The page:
Anyway, “Star Search” is live now, as Arsenio reminds us every four or five minutes. Often he uses the liveness as an excuse for mistakes made by him or someone else in the course of a show. It took him several episodes, or so it seems, to learn the rules and even then he had trouble reading them correctly off the cue cards. On a recent telecast he told the audience after a break that he “went crazy” just before the commercial “so I don’t know what I said” and instructed everyone to ignore it. That may have been a gratuitous request, considering.
I don’t want to pick on Hall, really I don’t. I want to like him. But that talk show of his drove me up the wall with all its self-congratulatory coolness and in the way Hall insisted on appropriating the latest-or maybe not the latest-street argot in his gibberishy babblings. We have him to thank for popularizing “Give it up for” so-and-so as a not-needed replacement for Ed Sullivan’s venerable “Let’s hear it for” so-and-so. Venerability, of course, is anathema to hot young radicals like Arsenio.
David Letterman has led the way in ridiculing Hall’s ridiculous cry of “show me the digits” when it’s time to display the results of viewer voting (via the Internet) for “Star Search” contestants, including those in the “model” category, whose challenge it is a model to walk down the catwalk and back up it again without, presumably, falling on her face. Quite a talent indeed!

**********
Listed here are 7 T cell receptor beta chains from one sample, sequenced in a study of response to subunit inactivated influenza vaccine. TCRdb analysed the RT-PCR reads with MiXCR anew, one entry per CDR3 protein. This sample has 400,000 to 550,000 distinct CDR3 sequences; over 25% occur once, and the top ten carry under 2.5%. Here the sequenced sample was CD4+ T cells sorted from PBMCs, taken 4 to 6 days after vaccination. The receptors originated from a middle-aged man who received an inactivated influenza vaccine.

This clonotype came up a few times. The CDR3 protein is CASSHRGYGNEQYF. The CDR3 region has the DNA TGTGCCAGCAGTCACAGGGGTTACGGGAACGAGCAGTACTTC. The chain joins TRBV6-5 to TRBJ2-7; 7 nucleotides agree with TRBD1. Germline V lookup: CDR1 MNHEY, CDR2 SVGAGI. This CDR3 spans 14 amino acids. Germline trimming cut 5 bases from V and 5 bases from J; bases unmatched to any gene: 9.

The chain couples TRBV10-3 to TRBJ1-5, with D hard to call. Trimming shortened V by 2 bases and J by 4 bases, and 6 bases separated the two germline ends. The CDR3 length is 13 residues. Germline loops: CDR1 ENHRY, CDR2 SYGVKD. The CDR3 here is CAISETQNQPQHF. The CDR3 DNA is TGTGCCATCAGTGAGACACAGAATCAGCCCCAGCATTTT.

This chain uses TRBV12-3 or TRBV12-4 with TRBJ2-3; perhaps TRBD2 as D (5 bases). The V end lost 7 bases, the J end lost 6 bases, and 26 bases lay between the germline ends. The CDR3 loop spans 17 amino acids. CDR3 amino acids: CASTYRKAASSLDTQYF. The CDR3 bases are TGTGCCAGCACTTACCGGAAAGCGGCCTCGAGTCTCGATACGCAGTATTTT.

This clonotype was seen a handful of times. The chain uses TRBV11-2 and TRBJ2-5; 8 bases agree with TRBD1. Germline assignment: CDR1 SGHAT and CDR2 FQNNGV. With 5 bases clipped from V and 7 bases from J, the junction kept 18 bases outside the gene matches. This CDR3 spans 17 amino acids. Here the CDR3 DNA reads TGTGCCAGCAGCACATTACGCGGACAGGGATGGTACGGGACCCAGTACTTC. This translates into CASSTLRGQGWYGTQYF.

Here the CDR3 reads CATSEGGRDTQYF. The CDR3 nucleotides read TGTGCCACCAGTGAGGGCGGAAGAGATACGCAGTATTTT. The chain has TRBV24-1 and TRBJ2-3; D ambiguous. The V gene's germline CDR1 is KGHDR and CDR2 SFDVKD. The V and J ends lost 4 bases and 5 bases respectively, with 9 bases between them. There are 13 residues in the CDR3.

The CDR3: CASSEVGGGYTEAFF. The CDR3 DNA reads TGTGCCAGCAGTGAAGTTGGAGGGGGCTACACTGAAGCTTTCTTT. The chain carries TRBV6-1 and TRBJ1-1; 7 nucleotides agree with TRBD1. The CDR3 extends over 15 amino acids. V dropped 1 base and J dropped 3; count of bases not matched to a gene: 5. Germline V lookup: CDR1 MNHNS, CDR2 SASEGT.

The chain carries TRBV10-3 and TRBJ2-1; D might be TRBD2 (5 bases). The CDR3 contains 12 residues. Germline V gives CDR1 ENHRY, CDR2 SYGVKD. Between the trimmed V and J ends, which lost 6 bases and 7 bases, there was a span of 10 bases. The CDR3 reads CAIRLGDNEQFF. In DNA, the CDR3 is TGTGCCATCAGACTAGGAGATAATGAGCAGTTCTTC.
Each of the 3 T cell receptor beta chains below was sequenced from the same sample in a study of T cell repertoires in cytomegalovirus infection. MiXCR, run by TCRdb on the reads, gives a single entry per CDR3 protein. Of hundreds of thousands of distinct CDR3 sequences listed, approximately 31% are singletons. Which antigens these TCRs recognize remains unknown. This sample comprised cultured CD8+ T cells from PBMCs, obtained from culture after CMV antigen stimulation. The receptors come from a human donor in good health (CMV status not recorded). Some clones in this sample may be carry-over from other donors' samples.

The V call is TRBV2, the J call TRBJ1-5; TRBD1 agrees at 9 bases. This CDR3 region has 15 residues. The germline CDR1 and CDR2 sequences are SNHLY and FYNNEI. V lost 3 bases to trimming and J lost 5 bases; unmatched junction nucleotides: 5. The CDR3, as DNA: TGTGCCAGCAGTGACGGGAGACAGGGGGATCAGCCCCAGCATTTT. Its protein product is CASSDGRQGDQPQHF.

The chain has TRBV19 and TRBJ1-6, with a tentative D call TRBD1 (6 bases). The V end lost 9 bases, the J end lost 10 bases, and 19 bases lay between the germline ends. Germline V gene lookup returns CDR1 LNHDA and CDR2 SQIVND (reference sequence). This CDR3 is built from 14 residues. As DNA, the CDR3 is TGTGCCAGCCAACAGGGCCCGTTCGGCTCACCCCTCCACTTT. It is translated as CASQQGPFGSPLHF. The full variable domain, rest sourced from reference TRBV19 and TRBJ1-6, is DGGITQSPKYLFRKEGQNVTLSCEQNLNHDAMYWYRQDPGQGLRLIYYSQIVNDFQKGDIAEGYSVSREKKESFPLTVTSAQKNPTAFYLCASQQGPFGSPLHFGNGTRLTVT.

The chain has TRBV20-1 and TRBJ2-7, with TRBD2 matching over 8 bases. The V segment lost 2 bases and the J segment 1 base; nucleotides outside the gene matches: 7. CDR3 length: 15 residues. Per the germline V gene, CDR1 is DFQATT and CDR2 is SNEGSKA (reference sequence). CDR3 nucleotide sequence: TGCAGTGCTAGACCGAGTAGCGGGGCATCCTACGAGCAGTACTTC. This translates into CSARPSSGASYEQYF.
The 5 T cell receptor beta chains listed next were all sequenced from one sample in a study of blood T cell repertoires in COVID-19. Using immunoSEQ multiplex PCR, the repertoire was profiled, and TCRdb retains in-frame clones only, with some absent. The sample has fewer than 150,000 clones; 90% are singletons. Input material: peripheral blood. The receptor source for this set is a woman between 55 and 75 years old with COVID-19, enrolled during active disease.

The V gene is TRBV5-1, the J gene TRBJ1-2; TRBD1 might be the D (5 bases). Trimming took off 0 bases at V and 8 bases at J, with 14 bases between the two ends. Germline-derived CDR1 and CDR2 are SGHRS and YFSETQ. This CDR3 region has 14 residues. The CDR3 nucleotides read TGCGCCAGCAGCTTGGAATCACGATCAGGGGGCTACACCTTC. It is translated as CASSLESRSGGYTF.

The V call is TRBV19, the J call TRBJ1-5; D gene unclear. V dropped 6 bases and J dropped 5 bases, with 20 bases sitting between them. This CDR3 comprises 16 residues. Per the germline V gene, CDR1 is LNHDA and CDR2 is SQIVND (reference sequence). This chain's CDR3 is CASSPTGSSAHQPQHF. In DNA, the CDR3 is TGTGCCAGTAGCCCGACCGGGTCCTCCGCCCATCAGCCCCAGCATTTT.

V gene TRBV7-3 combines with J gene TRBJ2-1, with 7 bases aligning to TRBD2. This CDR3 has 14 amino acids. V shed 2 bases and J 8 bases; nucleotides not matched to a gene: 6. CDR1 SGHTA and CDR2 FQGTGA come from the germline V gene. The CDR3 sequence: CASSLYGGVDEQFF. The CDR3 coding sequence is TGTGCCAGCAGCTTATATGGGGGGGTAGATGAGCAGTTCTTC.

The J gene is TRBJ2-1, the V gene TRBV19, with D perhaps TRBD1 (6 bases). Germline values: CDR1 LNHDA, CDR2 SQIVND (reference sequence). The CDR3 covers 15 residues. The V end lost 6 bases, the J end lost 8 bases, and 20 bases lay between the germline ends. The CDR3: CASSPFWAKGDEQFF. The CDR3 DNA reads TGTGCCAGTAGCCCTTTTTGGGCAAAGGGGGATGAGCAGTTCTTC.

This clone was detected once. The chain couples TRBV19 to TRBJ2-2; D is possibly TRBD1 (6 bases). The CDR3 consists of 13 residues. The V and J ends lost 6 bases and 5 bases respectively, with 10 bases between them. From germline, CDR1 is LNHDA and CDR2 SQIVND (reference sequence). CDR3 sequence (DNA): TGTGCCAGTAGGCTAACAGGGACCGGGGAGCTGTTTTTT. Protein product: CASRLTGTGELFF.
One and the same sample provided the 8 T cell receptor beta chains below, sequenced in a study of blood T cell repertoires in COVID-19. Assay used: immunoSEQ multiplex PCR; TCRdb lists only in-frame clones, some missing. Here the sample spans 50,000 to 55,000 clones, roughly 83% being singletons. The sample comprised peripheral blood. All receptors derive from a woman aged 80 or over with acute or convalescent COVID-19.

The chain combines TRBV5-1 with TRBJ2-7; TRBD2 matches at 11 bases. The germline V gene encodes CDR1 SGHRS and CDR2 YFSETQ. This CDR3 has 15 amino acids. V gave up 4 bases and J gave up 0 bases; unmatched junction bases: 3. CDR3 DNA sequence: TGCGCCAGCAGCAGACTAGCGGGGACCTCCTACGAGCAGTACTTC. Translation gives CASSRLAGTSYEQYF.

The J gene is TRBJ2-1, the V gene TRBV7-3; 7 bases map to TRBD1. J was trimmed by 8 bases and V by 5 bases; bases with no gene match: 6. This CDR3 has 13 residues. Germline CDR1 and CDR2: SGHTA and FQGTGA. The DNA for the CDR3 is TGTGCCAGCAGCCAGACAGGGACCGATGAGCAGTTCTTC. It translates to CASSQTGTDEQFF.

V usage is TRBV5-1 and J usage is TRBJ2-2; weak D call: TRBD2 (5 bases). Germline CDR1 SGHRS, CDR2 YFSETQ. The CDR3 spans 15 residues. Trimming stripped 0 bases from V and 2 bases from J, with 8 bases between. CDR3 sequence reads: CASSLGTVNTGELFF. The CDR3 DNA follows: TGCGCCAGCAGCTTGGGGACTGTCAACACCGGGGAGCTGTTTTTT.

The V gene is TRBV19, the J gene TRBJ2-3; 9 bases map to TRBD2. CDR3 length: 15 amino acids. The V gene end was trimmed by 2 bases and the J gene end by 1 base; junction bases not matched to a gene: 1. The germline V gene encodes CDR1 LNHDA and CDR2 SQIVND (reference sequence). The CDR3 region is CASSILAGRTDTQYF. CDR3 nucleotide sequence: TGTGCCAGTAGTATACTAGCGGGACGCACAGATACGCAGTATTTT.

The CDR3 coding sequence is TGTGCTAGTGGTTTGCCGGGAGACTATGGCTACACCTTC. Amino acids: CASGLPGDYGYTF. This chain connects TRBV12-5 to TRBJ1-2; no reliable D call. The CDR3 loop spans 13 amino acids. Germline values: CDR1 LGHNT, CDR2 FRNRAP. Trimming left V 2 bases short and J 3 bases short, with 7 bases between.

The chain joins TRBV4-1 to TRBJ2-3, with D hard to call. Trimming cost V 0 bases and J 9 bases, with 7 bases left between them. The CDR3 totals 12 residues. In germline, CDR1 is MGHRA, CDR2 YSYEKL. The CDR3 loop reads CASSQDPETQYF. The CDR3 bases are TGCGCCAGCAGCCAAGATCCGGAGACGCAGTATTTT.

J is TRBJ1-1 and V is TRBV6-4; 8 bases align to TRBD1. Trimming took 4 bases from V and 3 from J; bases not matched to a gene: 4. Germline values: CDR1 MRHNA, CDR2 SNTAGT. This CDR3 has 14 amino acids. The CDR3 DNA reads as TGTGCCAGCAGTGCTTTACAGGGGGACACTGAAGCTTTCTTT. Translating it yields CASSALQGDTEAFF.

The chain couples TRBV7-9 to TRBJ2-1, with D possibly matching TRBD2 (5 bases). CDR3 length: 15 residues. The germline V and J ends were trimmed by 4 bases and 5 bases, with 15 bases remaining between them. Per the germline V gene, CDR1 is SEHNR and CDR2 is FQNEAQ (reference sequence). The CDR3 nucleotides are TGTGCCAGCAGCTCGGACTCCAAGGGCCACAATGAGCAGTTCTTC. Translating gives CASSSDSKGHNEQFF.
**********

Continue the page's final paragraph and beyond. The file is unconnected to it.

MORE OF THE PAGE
Last week Hall, apparently feeling he wasn’t getting enough attention, tried new variations on his “digits” cry, including, lamentably, “Rub the digits and make them grow!” Ugh. He also stumblingly informed viewers that contestants in one category “may be minors, but in terms of age, they’re major. I mean, in terms of talent.” He keeps saying the show is running long, then waltzes off on some ostensibly comic riff of his own that eats up time.
He does have energy and pizzazz, let’s say that for him. And he often looks good compared to such insipid judges as Naomi Judd, with her endless hammy paeans to the great god fame, and Ben Stein, who endeavors to stretch the “anything for a buck” adage way, way out of shape. He described one leggy model on the last show as “finger-lickin’ good,” which earned him an elbow in the ribs from Judd. Maybe the show should be taped and edited for broadcast.